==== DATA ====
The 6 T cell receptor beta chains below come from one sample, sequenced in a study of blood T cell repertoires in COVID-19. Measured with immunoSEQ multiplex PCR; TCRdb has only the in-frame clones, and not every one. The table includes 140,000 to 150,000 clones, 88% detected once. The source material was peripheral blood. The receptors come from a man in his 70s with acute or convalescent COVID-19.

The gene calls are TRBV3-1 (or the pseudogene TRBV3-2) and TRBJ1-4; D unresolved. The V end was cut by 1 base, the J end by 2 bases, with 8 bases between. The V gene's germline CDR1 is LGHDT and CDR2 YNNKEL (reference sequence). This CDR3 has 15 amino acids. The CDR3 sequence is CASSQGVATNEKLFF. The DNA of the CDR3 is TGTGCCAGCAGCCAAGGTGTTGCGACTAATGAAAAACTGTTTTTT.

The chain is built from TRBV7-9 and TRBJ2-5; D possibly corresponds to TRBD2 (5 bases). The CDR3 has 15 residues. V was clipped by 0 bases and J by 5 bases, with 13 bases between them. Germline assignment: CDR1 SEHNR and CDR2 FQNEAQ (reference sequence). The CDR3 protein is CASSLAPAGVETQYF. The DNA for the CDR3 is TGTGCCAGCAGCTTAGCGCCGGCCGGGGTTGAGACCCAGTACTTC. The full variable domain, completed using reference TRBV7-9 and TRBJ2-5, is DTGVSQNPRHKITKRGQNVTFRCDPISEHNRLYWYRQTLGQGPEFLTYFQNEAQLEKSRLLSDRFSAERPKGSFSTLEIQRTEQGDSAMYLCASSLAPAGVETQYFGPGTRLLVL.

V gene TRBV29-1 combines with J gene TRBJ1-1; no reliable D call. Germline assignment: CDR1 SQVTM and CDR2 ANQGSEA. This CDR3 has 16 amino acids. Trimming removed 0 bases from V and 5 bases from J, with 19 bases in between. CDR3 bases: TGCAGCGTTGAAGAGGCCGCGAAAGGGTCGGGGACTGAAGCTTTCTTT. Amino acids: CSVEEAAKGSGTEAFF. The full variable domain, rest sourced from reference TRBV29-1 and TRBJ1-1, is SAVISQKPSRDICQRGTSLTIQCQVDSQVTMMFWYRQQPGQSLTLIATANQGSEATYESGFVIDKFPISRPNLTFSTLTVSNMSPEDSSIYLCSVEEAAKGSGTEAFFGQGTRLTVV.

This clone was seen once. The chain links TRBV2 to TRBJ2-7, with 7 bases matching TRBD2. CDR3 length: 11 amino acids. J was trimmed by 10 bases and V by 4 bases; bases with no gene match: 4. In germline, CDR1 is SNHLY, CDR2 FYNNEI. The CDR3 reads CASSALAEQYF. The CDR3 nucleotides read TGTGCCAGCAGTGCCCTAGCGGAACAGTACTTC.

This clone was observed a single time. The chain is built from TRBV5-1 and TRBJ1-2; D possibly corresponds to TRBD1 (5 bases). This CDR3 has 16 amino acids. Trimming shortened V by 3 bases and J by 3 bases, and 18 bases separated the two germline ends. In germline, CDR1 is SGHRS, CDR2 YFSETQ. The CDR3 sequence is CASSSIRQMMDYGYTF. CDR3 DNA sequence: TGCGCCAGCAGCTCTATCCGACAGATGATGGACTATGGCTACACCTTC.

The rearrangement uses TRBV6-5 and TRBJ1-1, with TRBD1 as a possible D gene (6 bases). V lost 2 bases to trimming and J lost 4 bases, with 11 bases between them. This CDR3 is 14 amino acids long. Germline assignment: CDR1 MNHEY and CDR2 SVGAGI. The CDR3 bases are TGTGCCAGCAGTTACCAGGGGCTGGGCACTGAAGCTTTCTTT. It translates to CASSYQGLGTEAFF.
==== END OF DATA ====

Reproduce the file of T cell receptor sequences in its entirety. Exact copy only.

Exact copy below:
The 6 T cell receptor beta chains below come from one sample, sequenced in a study of blood T cell repertoires in COVID-19. Measured with immunoSEQ multiplex PCR; TCRdb has only the in-frame clones, and not every one. The table includes 140,000 to 150,000 clones, 88% detected once. The source material was peripheral blood. The receptors come from a man in his 70s with acute or convalescent COVID-19.

The gene calls are TRBV3-1 (or the pseudogene TRBV3-2) and TRBJ1-4; D unresolved. The V end was cut by 1 base, the J end by 2 bases, with 8 bases between. The V gene's germline CDR1 is LGHDT and CDR2 YNNKEL (reference sequence). This CDR3 has 15 amino acids. The CDR3 sequence is CASSQGVATNEKLFF. The DNA of the CDR3 is TGTGCCAGCAGCCAAGGTGTTGCGACTAATGAAAAACTGTTTTTT.

The chain is built from TRBV7-9 and TRBJ2-5; D possibly corresponds to TRBD2 (5 bases). The CDR3 has 15 residues. V was clipped by 0 bases and J by 5 bases, with 13 bases between them. Germline assignment: CDR1 SEHNR and CDR2 FQNEAQ (reference sequence). The CDR3 protein is CASSLAPAGVETQYF. The DNA for the CDR3 is TGTGCCAGCAGCTTAGCGCCGGCCGGGGTTGAGACCCAGTACTTC. The full variable domain, completed using reference TRBV7-9 and TRBJ2-5, is DTGVSQNPRHKITKRGQNVTFRCDPISEHNRLYWYRQTLGQGPEFLTYFQNEAQLEKSRLLSDRFSAERPKGSFSTLEIQRTEQGDSAMYLCASSLAPAGVETQYFGPGTRLLVL.

V gene TRBV29-1 combines with J gene TRBJ1-1; no reliable D call. Germline assignment: CDR1 SQVTM and CDR2 ANQGSEA. This CDR3 has 16 amino acids. Trimming removed 0 bases from V and 5 bases from J, with 19 bases in between. CDR3 bases: TGCAGCGTTGAAGAGGCCGCGAAAGGGTCGGGGACTGAAGCTTTCTTT. Amino acids: CSVEEAAKGSGTEAFF. The full variable domain, rest sourced from reference TRBV29-1 and TRBJ1-1, is SAVISQKPSRDICQRGTSLTIQCQVDSQVTMMFWYRQQPGQSLTLIATANQGSEATYESGFVIDKFPISRPNLTFSTLTVSNMSPEDSSIYLCSVEEAAKGSGTEAFFGQGTRLTVV.

This clone was seen once. The chain links TRBV2 to TRBJ2-7, with 7 bases matching TRBD2. CDR3 length: 11 amino acids. J was trimmed by 10 bases and V by 4 bases; bases with no gene match: 4. In germline, CDR1 is SNHLY, CDR2 FYNNEI. The CDR3 reads CASSALAEQYF. The CDR3 nucleotides read TGTGCCAGCAGTGCCCTAGCGGAACAGTACTTC.

This clone was observed a single time. The chain is built from TRBV5-1 and TRBJ1-2; D possibly corresponds to TRBD1 (5 bases). This CDR3 has 16 amino acids. Trimming shortened V by 3 bases and J by 3 bases, and 18 bases separated the two germline ends. In germline, CDR1 is SGHRS, CDR2 YFSETQ. The CDR3 sequence is CASSSIRQMMDYGYTF. CDR3 DNA sequence: TGCGCCAGCAGCTCTATCCGACAGATGATGGACTATGGCTACACCTTC.

The rearrangement uses TRBV6-5 and TRBJ1-1, with TRBD1 as a possible D gene (6 bases). V lost 2 bases to trimming and J lost 4 bases, with 11 bases between them. This CDR3 is 14 amino acids long. Germline assignment: CDR1 MNHEY and CDR2 SVGAGI. The CDR3 bases are TGTGCCAGCAGTTACCAGGGGCTGGGCACTGAAGCTTTCTTT. It translates to CASSYQGLGTEAFF.